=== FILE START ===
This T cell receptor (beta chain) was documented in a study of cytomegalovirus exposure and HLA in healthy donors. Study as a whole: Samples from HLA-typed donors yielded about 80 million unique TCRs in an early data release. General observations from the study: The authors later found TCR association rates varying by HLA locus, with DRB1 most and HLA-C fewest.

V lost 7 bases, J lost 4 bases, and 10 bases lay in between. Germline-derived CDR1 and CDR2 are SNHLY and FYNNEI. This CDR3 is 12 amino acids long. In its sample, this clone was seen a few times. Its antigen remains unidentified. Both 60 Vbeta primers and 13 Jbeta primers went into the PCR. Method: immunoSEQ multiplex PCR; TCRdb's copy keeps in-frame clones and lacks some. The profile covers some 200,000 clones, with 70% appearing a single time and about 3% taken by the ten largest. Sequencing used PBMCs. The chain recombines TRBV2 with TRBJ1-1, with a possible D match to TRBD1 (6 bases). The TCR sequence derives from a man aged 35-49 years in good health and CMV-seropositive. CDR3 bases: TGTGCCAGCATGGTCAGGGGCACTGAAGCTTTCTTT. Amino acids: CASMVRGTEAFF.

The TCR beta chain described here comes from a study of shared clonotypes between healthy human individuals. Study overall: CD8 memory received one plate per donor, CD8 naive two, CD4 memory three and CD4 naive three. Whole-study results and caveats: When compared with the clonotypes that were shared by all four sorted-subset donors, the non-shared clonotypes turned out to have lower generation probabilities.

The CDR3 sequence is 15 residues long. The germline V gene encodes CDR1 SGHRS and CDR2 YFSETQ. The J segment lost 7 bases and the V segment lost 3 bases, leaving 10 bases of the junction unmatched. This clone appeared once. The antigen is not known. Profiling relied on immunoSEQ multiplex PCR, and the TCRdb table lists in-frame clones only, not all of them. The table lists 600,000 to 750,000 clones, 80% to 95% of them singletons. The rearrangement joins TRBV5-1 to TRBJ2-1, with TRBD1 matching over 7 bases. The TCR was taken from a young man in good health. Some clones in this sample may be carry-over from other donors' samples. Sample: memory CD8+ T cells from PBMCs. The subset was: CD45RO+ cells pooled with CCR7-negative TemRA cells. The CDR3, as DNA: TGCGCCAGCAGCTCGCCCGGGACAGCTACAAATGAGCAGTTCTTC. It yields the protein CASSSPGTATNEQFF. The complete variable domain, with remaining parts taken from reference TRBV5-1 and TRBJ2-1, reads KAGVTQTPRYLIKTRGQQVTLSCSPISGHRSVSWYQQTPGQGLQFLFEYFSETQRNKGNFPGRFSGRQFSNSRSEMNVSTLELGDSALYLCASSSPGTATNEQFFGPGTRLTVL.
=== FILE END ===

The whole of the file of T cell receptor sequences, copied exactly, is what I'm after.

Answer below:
This T cell receptor (beta chain) was documented in a study of cytomegalovirus exposure and HLA in healthy donors. Study as a whole: Samples from HLA-typed donors yielded about 80 million unique TCRs in an early data release. General observations from the study: The authors later found TCR association rates varying by HLA locus, with DRB1 most and HLA-C fewest.

V lost 7 bases, J lost 4 bases, and 10 bases lay in between. Germline-derived CDR1 and CDR2 are SNHLY and FYNNEI. This CDR3 is 12 amino acids long. In its sample, this clone was seen a few times. Its antigen remains unidentified. Both 60 Vbeta primers and 13 Jbeta primers went into the PCR. Method: immunoSEQ multiplex PCR; TCRdb's copy keeps in-frame clones and lacks some. The profile covers some 200,000 clones, with 70% appearing a single time and about 3% taken by the ten largest. Sequencing used PBMCs. The chain recombines TRBV2 with TRBJ1-1, with a possible D match to TRBD1 (6 bases). The TCR sequence derives from a man aged 35-49 years in good health and CMV-seropositive. CDR3 bases: TGTGCCAGCATGGTCAGGGGCACTGAAGCTTTCTTT. Amino acids: CASMVRGTEAFF.

The TCR beta chain described here comes from a study of shared clonotypes between healthy human individuals. Study overall: CD8 memory received one plate per donor, CD8 naive two, CD4 memory three and CD4 naive three. Whole-study results and caveats: When compared with the clonotypes that were shared by all four sorted-subset donors, the non-shared clonotypes turned out to have lower generation probabilities.

The CDR3 sequence is 15 residues long. The germline V gene encodes CDR1 SGHRS and CDR2 YFSETQ. The J segment lost 7 bases and the V segment lost 3 bases, leaving 10 bases of the junction unmatched. This clone appeared once. The antigen is not known. Profiling relied on immunoSEQ multiplex PCR, and the TCRdb table lists in-frame clones only, not all of them. The table lists 600,000 to 750,000 clones, 80% to 95% of them singletons. The rearrangement joins TRBV5-1 to TRBJ2-1, with TRBD1 matching over 7 bases. The TCR was taken from a young man in good health. Some clones in this sample may be carry-over from other donors' samples. Sample: memory CD8+ T cells from PBMCs. The subset was: CD45RO+ cells pooled with CCR7-negative TemRA cells. The CDR3, as DNA: TGCGCCAGCAGCTCGCCCGGGACAGCTACAAATGAGCAGTTCTTC. It yields the protein CASSSPGTATNEQFF. The complete variable domain, with remaining parts taken from reference TRBV5-1 and TRBJ2-1, reads KAGVTQTPRYLIKTRGQQVTLSCSPISGHRSVSWYQQTPGQGLQFLFEYFSETQRNKGNFPGRFSGRQFSNSRSEMNVSTLELGDSALYLCASSSPGTATNEQFFGPGTRLTVL.